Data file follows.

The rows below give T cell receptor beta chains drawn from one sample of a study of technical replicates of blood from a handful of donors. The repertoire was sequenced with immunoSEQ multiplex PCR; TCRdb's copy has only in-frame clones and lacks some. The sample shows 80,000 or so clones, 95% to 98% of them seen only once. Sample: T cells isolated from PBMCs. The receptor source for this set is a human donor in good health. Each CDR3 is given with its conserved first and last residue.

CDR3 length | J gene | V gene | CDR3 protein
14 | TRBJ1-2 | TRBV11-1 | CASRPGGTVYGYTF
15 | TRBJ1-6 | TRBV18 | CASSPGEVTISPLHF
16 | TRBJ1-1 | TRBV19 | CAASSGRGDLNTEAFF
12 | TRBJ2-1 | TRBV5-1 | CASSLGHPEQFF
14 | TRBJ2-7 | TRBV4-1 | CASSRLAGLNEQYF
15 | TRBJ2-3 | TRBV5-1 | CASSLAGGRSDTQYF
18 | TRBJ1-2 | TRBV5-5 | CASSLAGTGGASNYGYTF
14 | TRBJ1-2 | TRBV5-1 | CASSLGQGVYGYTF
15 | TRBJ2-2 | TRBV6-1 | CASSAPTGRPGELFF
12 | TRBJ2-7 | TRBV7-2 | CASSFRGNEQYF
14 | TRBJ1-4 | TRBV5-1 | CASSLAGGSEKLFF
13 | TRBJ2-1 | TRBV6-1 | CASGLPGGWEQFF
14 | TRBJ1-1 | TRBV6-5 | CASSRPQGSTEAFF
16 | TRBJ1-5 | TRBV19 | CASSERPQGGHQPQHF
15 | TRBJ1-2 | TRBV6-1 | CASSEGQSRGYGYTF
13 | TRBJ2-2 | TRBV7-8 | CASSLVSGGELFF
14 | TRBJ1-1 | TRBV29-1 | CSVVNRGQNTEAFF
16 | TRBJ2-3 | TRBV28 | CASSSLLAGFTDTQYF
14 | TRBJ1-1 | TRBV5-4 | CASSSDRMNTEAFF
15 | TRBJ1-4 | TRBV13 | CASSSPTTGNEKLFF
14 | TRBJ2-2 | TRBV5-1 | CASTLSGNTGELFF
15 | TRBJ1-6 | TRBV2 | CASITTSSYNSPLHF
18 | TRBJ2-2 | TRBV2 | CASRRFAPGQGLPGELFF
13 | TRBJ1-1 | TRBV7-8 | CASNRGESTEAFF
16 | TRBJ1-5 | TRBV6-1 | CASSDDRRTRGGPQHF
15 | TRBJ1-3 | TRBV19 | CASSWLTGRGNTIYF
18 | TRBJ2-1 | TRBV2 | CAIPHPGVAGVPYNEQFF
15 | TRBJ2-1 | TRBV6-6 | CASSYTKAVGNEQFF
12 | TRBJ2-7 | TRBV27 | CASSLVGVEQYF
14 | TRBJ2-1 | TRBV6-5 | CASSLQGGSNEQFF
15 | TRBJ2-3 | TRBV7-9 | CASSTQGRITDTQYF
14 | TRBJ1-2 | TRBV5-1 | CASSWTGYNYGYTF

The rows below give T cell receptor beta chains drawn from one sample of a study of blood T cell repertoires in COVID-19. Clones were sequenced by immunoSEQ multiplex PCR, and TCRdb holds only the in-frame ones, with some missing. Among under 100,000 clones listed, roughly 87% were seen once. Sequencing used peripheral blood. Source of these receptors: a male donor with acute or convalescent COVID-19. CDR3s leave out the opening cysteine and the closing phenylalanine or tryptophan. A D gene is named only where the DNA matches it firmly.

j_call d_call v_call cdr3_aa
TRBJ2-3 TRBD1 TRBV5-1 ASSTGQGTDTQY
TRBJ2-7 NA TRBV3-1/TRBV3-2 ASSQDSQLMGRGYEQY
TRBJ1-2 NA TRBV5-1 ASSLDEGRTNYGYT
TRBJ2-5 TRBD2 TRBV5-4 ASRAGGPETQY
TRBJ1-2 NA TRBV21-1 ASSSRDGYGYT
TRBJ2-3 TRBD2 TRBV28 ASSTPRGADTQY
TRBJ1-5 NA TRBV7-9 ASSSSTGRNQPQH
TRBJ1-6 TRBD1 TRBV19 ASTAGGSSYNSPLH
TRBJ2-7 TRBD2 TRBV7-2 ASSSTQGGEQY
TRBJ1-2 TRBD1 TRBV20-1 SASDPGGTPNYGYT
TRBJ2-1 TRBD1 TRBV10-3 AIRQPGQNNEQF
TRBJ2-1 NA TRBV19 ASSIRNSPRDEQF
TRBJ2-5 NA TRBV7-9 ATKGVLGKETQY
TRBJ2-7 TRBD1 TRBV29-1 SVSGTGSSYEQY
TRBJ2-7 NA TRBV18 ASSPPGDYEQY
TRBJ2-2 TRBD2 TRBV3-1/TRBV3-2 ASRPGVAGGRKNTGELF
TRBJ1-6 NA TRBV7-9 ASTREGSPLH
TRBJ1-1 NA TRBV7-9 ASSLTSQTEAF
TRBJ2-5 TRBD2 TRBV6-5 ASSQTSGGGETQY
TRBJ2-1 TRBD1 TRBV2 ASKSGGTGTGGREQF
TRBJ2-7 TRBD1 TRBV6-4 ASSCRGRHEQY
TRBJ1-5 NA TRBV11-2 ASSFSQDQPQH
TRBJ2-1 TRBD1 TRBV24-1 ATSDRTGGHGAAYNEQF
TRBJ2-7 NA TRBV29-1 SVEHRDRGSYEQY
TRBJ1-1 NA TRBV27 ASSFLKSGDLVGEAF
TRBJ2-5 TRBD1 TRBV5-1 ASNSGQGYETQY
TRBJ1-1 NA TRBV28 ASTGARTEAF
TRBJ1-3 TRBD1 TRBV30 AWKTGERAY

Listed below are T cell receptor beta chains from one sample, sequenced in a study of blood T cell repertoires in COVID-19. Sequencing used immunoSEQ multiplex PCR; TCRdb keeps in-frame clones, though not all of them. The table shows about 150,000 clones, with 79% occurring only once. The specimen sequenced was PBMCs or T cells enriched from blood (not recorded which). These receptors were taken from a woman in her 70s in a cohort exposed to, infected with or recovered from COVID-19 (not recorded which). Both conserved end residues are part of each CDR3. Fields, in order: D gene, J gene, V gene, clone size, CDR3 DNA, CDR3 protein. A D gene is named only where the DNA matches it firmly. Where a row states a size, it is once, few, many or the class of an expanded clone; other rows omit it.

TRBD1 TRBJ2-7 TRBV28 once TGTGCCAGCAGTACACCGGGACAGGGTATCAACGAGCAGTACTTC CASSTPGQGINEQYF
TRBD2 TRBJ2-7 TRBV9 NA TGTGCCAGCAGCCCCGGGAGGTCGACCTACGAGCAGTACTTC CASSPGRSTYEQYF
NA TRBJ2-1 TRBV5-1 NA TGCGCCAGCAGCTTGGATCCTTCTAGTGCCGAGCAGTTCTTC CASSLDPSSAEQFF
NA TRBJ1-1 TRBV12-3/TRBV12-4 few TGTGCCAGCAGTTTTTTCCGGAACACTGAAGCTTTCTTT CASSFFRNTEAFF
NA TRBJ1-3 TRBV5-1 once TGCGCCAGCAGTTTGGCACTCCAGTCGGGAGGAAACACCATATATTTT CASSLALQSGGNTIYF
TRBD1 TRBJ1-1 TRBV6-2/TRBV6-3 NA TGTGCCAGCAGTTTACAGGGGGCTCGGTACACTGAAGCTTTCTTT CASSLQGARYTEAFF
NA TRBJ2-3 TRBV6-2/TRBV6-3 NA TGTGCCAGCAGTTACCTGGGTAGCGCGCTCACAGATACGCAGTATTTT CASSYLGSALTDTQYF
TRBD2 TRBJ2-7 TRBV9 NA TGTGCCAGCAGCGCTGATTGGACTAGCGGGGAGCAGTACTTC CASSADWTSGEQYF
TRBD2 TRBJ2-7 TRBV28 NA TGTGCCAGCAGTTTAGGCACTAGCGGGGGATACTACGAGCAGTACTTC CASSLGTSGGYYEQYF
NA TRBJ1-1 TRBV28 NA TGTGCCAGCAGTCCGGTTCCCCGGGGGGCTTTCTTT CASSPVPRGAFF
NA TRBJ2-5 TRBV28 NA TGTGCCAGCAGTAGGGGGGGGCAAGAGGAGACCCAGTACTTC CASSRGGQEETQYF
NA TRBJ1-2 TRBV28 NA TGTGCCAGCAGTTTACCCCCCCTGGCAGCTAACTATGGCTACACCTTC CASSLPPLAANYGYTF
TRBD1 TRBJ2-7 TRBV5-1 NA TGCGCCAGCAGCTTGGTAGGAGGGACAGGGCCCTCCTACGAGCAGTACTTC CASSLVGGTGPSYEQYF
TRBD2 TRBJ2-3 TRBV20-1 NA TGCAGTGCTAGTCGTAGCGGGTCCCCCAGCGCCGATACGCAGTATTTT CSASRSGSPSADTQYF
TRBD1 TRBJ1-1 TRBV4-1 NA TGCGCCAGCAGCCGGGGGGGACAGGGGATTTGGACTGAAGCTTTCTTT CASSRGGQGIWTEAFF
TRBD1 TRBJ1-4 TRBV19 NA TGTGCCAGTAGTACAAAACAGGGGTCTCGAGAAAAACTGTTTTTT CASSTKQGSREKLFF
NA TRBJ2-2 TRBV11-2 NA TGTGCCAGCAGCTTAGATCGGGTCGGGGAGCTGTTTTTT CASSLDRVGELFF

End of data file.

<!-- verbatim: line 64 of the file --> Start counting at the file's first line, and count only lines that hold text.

TRBJ1-3 TRBD1 TRBV30 AWKTGERAY